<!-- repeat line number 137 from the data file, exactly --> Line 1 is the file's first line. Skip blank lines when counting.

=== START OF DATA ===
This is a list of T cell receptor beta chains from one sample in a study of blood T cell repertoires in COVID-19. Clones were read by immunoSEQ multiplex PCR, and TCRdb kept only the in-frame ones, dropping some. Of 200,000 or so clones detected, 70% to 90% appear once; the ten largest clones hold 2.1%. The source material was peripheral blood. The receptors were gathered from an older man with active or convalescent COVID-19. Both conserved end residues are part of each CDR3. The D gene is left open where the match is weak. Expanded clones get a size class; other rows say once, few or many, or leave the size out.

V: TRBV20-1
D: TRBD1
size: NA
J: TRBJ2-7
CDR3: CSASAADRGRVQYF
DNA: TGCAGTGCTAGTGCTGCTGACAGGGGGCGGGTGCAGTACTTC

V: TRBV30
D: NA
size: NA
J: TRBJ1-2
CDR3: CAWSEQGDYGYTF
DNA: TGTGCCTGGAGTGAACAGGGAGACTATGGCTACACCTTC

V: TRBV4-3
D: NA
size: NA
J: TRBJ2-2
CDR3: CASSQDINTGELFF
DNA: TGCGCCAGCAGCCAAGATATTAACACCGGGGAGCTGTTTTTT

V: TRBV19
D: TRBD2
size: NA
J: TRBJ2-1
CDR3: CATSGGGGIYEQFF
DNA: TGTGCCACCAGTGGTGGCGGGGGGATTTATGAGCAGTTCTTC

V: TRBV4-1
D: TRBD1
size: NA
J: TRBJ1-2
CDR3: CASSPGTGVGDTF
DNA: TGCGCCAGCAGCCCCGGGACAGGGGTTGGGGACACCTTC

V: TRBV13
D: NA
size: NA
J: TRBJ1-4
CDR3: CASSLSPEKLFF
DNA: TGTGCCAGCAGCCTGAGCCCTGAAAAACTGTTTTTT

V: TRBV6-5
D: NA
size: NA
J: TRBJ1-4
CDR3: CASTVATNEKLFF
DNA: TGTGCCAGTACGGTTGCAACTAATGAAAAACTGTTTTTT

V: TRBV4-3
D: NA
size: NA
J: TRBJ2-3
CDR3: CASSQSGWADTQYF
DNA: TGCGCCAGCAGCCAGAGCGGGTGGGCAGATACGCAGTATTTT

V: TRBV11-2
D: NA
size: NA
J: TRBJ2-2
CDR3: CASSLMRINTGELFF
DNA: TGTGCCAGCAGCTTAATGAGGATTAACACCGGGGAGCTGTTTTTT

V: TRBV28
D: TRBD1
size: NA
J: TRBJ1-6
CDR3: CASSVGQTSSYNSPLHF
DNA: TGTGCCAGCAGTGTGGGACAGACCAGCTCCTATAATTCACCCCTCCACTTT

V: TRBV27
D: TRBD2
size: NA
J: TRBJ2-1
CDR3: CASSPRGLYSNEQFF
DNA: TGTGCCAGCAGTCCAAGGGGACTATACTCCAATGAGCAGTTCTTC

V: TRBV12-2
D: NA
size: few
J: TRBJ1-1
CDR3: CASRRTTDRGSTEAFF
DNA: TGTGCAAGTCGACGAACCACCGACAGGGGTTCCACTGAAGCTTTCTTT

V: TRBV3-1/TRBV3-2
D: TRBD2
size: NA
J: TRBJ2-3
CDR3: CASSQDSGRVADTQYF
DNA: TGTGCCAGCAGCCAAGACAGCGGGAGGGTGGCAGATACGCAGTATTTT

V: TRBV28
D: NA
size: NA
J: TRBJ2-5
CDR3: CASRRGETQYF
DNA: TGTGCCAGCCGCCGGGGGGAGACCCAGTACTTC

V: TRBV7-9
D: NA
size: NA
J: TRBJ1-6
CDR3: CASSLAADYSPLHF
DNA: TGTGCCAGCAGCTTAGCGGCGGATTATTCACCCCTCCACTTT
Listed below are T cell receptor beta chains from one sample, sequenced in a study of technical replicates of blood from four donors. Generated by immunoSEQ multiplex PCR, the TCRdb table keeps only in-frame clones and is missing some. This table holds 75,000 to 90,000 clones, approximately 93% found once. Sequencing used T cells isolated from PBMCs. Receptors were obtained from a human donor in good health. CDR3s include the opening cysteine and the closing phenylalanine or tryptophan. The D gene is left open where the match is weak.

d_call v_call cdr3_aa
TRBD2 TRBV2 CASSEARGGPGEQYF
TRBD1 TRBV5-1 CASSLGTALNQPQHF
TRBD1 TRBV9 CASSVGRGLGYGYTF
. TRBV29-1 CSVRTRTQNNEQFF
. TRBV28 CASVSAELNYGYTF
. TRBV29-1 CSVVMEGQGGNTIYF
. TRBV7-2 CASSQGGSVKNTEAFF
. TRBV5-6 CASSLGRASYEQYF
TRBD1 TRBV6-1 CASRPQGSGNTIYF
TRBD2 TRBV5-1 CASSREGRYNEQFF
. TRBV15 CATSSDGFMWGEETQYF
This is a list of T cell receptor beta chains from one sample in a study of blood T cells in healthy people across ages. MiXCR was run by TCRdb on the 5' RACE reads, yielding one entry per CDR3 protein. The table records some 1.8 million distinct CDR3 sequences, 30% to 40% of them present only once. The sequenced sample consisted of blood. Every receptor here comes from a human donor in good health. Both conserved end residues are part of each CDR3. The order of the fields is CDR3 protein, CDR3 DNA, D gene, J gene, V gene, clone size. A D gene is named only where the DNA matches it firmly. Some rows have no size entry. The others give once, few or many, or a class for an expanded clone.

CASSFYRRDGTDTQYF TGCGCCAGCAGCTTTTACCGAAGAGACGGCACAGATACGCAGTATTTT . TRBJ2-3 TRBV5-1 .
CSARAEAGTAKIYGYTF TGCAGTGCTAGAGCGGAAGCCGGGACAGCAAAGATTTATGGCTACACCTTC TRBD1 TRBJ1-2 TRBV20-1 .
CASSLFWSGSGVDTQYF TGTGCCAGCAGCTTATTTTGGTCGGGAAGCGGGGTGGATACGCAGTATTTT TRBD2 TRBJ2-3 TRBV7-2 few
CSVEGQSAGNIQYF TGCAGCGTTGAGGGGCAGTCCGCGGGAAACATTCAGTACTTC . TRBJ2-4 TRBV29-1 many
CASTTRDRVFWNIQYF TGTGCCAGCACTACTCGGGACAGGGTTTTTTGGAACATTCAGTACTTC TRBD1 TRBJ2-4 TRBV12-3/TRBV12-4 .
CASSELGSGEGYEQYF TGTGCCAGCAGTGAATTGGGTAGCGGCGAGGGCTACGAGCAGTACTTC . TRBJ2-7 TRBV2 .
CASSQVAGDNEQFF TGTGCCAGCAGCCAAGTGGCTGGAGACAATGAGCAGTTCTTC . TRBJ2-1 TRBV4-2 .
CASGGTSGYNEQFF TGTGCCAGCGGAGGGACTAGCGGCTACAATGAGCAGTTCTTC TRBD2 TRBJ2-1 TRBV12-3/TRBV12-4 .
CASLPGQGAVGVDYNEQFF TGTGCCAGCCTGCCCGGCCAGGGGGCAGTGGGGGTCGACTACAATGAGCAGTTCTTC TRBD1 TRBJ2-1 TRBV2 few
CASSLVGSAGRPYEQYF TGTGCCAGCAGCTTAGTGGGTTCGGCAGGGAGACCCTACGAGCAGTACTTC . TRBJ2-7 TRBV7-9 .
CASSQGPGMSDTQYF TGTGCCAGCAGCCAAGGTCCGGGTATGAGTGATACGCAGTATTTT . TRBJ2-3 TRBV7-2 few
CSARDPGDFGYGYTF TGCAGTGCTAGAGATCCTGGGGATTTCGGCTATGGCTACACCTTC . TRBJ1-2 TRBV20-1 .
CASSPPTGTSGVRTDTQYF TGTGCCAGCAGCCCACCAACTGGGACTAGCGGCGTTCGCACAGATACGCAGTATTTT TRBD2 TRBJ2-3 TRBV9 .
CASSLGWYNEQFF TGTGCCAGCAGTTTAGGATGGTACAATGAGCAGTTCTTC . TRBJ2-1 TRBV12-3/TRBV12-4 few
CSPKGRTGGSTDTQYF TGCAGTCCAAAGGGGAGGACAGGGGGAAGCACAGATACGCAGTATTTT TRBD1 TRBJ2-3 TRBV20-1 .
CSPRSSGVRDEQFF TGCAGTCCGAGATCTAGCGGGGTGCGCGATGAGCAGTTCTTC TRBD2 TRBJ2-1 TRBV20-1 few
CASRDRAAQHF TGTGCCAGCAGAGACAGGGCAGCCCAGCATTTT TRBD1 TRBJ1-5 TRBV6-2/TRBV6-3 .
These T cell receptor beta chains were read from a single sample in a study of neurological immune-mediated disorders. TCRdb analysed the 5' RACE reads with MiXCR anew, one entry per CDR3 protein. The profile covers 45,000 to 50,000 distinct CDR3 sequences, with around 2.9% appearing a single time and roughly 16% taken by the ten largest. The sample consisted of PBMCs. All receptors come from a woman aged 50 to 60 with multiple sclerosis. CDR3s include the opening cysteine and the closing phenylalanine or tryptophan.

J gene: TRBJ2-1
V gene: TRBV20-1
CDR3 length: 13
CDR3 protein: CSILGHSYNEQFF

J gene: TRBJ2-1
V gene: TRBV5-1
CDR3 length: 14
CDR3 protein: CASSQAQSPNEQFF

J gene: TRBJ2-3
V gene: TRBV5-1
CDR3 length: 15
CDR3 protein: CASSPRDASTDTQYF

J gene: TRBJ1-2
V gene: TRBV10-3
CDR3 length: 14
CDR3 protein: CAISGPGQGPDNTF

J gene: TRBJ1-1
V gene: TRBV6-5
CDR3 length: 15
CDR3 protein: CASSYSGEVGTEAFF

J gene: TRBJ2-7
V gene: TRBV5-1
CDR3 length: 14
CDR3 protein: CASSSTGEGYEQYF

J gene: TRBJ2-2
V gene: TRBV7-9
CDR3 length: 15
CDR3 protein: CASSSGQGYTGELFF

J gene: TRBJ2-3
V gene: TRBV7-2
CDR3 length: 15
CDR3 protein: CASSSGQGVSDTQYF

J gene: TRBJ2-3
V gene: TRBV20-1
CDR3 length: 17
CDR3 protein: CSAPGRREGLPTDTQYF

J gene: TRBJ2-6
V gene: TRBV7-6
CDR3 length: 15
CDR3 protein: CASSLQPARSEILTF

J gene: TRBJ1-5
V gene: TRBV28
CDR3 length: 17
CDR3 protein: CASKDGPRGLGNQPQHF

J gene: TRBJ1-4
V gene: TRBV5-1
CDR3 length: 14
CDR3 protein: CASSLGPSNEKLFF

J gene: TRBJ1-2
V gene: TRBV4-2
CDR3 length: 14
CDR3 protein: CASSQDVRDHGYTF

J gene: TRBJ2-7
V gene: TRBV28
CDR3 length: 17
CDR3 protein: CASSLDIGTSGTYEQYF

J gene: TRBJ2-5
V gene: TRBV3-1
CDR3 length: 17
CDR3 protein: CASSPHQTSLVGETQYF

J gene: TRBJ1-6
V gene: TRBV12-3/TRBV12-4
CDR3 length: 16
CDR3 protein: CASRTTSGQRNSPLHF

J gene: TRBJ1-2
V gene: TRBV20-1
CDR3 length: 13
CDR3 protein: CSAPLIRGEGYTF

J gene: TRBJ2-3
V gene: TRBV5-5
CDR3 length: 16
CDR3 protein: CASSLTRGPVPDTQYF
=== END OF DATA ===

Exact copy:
V gene: TRBV10-3